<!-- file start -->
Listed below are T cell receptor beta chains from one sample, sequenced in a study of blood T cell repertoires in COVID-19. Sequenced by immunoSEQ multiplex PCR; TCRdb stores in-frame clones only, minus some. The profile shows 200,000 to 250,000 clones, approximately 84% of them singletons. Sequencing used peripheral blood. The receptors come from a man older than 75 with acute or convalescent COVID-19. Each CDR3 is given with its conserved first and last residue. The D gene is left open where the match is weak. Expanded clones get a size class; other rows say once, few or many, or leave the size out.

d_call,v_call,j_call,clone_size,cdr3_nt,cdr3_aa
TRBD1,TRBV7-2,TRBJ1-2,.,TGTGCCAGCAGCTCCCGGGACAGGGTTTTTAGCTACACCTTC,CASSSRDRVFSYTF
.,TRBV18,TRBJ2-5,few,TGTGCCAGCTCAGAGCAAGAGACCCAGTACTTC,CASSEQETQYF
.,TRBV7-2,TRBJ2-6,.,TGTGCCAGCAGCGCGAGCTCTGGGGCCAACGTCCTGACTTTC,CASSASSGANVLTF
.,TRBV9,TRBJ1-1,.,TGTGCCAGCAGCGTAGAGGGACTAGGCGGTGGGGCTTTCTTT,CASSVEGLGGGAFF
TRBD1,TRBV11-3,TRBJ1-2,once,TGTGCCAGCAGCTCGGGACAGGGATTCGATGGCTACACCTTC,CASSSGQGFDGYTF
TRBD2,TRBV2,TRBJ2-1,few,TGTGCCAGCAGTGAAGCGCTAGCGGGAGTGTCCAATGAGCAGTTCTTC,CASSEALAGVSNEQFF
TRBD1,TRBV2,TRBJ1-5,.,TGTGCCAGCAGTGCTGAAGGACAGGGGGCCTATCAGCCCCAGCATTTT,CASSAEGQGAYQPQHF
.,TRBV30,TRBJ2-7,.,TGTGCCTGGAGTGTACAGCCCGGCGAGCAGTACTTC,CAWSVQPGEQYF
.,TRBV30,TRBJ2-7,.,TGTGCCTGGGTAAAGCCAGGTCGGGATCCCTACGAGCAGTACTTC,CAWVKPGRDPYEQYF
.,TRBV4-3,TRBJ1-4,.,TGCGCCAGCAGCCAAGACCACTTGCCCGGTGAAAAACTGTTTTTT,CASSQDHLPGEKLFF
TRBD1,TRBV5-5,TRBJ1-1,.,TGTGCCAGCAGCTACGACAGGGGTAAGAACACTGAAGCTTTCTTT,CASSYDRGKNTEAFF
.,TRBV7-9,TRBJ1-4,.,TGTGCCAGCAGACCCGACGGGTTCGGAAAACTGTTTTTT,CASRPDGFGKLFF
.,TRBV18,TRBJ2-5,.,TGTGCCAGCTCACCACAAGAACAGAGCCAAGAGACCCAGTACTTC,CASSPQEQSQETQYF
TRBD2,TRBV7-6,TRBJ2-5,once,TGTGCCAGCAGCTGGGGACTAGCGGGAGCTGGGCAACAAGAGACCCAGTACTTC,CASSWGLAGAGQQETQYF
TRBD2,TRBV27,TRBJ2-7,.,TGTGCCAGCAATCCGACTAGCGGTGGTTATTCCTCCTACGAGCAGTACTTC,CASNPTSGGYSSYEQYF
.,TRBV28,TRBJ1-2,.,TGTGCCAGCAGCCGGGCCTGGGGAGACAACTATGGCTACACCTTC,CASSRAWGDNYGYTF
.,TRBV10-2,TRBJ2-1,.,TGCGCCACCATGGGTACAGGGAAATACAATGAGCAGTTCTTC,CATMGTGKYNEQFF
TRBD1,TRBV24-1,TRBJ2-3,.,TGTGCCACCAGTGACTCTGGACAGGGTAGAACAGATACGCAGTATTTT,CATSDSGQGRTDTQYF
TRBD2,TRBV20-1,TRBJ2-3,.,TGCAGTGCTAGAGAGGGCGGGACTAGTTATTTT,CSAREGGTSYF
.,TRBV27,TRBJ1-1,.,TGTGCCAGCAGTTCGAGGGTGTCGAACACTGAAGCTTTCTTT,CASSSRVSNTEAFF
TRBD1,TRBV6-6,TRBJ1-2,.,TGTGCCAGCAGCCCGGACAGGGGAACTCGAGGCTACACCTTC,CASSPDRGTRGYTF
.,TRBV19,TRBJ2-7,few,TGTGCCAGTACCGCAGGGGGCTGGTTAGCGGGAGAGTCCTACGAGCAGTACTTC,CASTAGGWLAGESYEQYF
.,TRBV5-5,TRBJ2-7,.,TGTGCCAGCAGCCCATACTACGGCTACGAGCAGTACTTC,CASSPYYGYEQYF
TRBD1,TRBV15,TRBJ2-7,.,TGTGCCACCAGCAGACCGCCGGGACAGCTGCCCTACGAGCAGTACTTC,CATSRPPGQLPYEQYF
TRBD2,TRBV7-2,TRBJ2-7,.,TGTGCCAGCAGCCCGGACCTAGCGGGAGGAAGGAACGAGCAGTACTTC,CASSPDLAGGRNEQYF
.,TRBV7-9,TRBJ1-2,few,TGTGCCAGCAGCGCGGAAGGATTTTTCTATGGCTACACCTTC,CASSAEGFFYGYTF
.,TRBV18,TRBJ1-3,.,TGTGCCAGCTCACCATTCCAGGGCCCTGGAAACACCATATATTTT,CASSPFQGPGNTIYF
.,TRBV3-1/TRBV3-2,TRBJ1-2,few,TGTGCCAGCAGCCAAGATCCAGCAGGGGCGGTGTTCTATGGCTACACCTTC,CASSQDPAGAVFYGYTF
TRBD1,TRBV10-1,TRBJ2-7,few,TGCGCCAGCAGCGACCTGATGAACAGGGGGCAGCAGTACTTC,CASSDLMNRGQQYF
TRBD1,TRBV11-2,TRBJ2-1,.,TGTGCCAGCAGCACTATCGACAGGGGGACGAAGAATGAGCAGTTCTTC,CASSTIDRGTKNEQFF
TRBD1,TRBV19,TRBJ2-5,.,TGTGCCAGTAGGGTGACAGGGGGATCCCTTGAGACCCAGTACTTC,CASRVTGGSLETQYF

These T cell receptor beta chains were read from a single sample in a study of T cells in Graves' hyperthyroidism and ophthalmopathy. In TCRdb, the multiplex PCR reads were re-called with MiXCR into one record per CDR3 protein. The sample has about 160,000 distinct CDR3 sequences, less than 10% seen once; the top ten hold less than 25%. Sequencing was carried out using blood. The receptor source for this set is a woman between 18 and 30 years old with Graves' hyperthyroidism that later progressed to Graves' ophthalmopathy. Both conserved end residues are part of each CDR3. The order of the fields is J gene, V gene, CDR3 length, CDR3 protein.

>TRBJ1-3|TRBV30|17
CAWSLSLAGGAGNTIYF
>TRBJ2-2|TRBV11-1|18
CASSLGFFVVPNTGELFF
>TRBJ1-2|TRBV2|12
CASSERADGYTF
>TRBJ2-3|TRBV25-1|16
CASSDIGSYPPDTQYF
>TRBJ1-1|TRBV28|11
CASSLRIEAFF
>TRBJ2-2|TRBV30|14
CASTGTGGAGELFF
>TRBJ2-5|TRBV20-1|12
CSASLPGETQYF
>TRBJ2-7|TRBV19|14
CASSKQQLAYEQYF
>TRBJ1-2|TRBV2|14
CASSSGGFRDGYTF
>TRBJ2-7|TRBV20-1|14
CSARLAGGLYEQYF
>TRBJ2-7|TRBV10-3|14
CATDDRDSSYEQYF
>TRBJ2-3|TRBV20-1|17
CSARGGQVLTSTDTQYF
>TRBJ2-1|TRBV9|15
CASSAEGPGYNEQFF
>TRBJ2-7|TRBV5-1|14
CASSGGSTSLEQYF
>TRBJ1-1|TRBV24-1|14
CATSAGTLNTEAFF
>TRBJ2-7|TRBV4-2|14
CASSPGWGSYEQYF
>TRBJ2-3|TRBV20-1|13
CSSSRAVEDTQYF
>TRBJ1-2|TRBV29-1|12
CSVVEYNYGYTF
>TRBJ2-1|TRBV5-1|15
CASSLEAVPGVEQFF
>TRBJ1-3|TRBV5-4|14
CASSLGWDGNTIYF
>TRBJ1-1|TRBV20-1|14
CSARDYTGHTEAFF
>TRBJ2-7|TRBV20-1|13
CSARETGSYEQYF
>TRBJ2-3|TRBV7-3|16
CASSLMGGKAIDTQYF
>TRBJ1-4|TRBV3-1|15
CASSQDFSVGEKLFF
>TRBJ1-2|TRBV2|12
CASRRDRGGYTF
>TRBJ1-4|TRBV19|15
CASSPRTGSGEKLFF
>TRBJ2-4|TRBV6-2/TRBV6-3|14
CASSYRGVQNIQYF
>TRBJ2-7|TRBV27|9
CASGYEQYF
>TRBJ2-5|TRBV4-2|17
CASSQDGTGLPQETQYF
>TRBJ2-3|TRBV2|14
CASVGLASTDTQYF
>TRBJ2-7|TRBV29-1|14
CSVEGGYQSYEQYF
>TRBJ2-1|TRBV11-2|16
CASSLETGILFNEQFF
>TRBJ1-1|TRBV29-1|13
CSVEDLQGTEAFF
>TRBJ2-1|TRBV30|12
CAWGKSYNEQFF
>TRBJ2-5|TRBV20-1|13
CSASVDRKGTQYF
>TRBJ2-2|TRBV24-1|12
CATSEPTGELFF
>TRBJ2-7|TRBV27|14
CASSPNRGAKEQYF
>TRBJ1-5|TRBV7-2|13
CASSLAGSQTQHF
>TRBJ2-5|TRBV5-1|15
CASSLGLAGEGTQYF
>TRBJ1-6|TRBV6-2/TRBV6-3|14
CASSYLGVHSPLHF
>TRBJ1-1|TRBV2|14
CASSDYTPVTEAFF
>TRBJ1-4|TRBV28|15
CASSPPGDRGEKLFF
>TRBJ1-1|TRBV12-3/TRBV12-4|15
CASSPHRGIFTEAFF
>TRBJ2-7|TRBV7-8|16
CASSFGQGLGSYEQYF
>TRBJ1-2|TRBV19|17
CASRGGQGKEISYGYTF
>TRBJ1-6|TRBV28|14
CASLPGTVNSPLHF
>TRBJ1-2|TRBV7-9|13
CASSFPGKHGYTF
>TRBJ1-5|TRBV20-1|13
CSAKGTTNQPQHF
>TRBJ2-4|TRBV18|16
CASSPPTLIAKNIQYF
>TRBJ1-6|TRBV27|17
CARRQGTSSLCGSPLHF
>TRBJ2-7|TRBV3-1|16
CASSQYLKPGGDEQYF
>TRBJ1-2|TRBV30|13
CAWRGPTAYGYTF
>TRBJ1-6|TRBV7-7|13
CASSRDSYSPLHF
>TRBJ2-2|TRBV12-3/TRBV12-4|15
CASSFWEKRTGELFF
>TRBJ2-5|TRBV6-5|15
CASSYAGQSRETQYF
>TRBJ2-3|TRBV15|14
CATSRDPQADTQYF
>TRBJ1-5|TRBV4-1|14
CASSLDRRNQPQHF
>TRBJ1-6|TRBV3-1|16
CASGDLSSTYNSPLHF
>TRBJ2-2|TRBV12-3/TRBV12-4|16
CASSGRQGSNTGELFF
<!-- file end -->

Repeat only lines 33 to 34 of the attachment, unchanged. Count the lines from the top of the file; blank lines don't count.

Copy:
TRBD1,TRBV19,TRBJ2-5,.,TGTGCCAGTAGGGTGACAGGGGGATCCCTTGAGACCCAGTACTTC,CASRVTGGSLETQYF

These T cell receptor beta chains were read from a single sample in a study of T cells in Graves' hyperthyroidism and ophthalmopathy. In TCRdb, the multiplex PCR reads were re-called with MiXCR into one record per CDR3 protein. The sample has about 160,000 distinct CDR3 sequences, less than 10% seen once; the top ten hold less than 25%. Sequencing was carried out using blood. The receptor source for this set is a woman between 18 and 30 years old with Graves' hyperthyroidism that later progressed to Graves' ophthalmopathy. Both conserved end residues are part of each CDR3. The order of the fields is J gene, V gene, CDR3 length, CDR3 protein.